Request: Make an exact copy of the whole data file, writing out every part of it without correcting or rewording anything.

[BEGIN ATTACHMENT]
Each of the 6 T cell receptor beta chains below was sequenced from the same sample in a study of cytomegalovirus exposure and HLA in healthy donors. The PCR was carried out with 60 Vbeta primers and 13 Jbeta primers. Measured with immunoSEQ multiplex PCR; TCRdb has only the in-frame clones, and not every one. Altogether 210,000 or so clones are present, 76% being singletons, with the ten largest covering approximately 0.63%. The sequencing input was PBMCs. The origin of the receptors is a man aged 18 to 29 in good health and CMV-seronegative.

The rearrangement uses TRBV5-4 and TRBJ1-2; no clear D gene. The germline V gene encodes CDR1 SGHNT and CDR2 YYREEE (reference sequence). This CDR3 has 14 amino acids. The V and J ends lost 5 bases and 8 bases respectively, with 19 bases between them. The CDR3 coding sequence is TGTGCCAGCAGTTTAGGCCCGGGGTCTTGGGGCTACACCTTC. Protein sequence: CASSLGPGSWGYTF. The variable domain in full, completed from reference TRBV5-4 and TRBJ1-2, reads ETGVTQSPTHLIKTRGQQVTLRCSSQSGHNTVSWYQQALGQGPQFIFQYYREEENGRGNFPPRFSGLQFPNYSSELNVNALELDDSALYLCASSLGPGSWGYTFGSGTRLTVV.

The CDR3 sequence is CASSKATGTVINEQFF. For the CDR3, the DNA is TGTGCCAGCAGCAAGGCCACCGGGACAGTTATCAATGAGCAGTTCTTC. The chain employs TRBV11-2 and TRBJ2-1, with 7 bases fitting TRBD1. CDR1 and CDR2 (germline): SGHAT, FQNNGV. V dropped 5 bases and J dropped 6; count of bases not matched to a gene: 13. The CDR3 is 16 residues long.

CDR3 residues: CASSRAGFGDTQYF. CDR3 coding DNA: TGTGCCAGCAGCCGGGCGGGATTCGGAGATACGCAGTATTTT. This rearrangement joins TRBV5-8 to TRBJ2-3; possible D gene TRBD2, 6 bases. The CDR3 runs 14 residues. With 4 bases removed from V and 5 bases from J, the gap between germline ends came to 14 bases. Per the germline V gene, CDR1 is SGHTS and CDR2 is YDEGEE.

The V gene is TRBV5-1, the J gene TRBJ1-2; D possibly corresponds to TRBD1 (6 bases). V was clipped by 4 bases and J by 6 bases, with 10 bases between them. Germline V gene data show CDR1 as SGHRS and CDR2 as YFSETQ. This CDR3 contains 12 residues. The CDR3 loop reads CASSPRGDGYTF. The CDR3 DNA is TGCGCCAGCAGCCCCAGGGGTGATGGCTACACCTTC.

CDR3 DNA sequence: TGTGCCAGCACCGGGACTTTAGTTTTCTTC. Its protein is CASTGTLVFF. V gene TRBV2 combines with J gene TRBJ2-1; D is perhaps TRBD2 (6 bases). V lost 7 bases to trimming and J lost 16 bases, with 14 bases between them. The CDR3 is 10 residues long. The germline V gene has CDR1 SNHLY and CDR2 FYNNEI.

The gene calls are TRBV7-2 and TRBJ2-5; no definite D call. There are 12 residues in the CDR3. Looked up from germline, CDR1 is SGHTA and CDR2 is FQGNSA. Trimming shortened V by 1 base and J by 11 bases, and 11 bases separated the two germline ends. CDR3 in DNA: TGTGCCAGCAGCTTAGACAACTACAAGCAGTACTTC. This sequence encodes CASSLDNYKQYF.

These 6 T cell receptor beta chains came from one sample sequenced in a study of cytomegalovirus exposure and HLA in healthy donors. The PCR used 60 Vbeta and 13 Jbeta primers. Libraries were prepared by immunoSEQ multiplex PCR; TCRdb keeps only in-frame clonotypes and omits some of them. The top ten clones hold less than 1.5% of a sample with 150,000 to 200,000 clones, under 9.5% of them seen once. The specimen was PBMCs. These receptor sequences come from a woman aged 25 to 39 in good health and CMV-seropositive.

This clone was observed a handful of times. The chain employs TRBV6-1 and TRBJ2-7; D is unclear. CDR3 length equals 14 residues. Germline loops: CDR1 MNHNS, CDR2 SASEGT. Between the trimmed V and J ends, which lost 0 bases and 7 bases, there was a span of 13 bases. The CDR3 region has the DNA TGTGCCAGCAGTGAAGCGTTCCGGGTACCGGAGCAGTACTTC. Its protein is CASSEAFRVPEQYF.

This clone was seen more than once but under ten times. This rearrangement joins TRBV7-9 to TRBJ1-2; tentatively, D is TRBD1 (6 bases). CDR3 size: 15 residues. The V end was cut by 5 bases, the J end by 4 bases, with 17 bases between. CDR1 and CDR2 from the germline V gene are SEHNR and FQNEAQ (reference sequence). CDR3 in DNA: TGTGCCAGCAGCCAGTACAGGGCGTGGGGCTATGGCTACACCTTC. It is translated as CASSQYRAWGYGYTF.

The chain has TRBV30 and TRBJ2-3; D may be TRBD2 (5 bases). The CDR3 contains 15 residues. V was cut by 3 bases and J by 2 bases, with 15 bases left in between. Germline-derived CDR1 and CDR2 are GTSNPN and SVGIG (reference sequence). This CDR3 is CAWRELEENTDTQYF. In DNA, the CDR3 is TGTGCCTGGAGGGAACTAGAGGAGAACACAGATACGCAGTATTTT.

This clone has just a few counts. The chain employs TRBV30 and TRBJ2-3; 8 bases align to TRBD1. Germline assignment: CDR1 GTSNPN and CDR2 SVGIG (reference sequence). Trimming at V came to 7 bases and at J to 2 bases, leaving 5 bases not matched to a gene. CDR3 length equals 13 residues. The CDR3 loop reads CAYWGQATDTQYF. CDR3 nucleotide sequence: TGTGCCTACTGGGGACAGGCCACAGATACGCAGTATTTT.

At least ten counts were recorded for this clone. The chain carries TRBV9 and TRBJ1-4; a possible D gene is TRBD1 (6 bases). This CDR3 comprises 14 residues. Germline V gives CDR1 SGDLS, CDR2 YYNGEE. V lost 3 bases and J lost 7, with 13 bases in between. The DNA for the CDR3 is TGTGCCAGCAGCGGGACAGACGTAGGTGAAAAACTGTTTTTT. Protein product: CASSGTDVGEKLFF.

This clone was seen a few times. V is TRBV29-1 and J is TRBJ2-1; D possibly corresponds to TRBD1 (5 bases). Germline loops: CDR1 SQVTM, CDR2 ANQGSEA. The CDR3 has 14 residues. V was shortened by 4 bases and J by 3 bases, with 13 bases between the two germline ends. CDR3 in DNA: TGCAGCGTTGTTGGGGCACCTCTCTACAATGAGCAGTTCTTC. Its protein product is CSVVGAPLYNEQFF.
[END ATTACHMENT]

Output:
Each of the 6 T cell receptor beta chains below was sequenced from the same sample in a study of cytomegalovirus exposure and HLA in healthy donors. The PCR was carried out with 60 Vbeta primers and 13 Jbeta primers. Measured with immunoSEQ multiplex PCR; TCRdb has only the in-frame clones, and not every one. Altogether 210,000 or so clones are present, 76% being singletons, with the ten largest covering approximately 0.63%. The sequencing input was PBMCs. The origin of the receptors is a man aged 18 to 29 in good health and CMV-seronegative.

The rearrangement uses TRBV5-4 and TRBJ1-2; no clear D gene. The germline V gene encodes CDR1 SGHNT and CDR2 YYREEE (reference sequence). This CDR3 has 14 amino acids. The V and J ends lost 5 bases and 8 bases respectively, with 19 bases between them. The CDR3 coding sequence is TGTGCCAGCAGTTTAGGCCCGGGGTCTTGGGGCTACACCTTC. Protein sequence: CASSLGPGSWGYTF. The variable domain in full, completed from reference TRBV5-4 and TRBJ1-2, reads ETGVTQSPTHLIKTRGQQVTLRCSSQSGHNTVSWYQQALGQGPQFIFQYYREEENGRGNFPPRFSGLQFPNYSSELNVNALELDDSALYLCASSLGPGSWGYTFGSGTRLTVV.

The CDR3 sequence is CASSKATGTVINEQFF. For the CDR3, the DNA is TGTGCCAGCAGCAAGGCCACCGGGACAGTTATCAATGAGCAGTTCTTC. The chain employs TRBV11-2 and TRBJ2-1, with 7 bases fitting TRBD1. CDR1 and CDR2 (germline): SGHAT, FQNNGV. V dropped 5 bases and J dropped 6; count of bases not matched to a gene: 13. The CDR3 is 16 residues long.

CDR3 residues: CASSRAGFGDTQYF. CDR3 coding DNA: TGTGCCAGCAGCCGGGCGGGATTCGGAGATACGCAGTATTTT. This rearrangement joins TRBV5-8 to TRBJ2-3; possible D gene TRBD2, 6 bases. The CDR3 runs 14 residues. With 4 bases removed from V and 5 bases from J, the gap between germline ends came to 14 bases. Per the germline V gene, CDR1 is SGHTS and CDR2 is YDEGEE.

The V gene is TRBV5-1, the J gene TRBJ1-2; D possibly corresponds to TRBD1 (6 bases). V was clipped by 4 bases and J by 6 bases, with 10 bases between them. Germline V gene data show CDR1 as SGHRS and CDR2 as YFSETQ. This CDR3 contains 12 residues. The CDR3 loop reads CASSPRGDGYTF. The CDR3 DNA is TGCGCCAGCAGCCCCAGGGGTGATGGCTACACCTTC.

CDR3 DNA sequence: TGTGCCAGCACCGGGACTTTAGTTTTCTTC. Its protein is CASTGTLVFF. V gene TRBV2 combines with J gene TRBJ2-1; D is perhaps TRBD2 (6 bases). V lost 7 bases to trimming and J lost 16 bases, with 14 bases between them. The CDR3 is 10 residues long. The germline V gene has CDR1 SNHLY and CDR2 FYNNEI.

The gene calls are TRBV7-2 and TRBJ2-5; no definite D call. There are 12 residues in the CDR3. Looked up from germline, CDR1 is SGHTA and CDR2 is FQGNSA. Trimming shortened V by 1 base and J by 11 bases, and 11 bases separated the two germline ends. CDR3 in DNA: TGTGCCAGCAGCTTAGACAACTACAAGCAGTACTTC. This sequence encodes CASSLDNYKQYF.

These 6 T cell receptor beta chains came from one sample sequenced in a study of cytomegalovirus exposure and HLA in healthy donors. The PCR used 60 Vbeta and 13 Jbeta primers. Libraries were prepared by immunoSEQ multiplex PCR; TCRdb keeps only in-frame clonotypes and omits some of them. The top ten clones hold less than 1.5% of a sample with 150,000 to 200,000 clones, under 9.5% of them seen once. The specimen was PBMCs. These receptor sequences come from a woman aged 25 to 39 in good health and CMV-seropositive.

This clone was observed a handful of times. The chain employs TRBV6-1 and TRBJ2-7; D is unclear. CDR3 length equals 14 residues. Germline loops: CDR1 MNHNS, CDR2 SASEGT. Between the trimmed V and J ends, which lost 0 bases and 7 bases, there was a span of 13 bases. The CDR3 region has the DNA TGTGCCAGCAGTGAAGCGTTCCGGGTACCGGAGCAGTACTTC. Its protein is CASSEAFRVPEQYF.

This clone was seen more than once but under ten times. This rearrangement joins TRBV7-9 to TRBJ1-2; tentatively, D is TRBD1 (6 bases). CDR3 size: 15 residues. The V end was cut by 5 bases, the J end by 4 bases, with 17 bases between. CDR1 and CDR2 from the germline V gene are SEHNR and FQNEAQ (reference sequence). CDR3 in DNA: TGTGCCAGCAGCCAGTACAGGGCGTGGGGCTATGGCTACACCTTC. It is translated as CASSQYRAWGYGYTF.

The chain has TRBV30 and TRBJ2-3; D may be TRBD2 (5 bases). The CDR3 contains 15 residues. V was cut by 3 bases and J by 2 bases, with 15 bases left in between. Germline-derived CDR1 and CDR2 are GTSNPN and SVGIG (reference sequence). This CDR3 is CAWRELEENTDTQYF. In DNA, the CDR3 is TGTGCCTGGAGGGAACTAGAGGAGAACACAGATACGCAGTATTTT.

This clone has just a few counts. The chain employs TRBV30 and TRBJ2-3; 8 bases align to TRBD1. Germline assignment: CDR1 GTSNPN and CDR2 SVGIG (reference sequence). Trimming at V came to 7 bases and at J to 2 bases, leaving 5 bases not matched to a gene. CDR3 length equals 13 residues. The CDR3 loop reads CAYWGQATDTQYF. CDR3 nucleotide sequence: TGTGCCTACTGGGGACAGGCCACAGATACGCAGTATTTT.

At least ten counts were recorded for this clone. The chain carries TRBV9 and TRBJ1-4; a possible D gene is TRBD1 (6 bases). This CDR3 comprises 14 residues. Germline V gives CDR1 SGDLS, CDR2 YYNGEE. V lost 3 bases and J lost 7, with 13 bases in between. The DNA for the CDR3 is TGTGCCAGCAGCGGGACAGACGTAGGTGAAAAACTGTTTTTT. Protein product: CASSGTDVGEKLFF.

This clone was seen a few times. V is TRBV29-1 and J is TRBJ2-1; D possibly corresponds to TRBD1 (5 bases). Germline loops: CDR1 SQVTM, CDR2 ANQGSEA. The CDR3 has 14 residues. V was shortened by 4 bases and J by 3 bases, with 13 bases between the two germline ends. CDR3 in DNA: TGCAGCGTTGTTGGGGCACCTCTCTACAATGAGCAGTTCTTC. Its protein product is CSVVGAPLYNEQFF.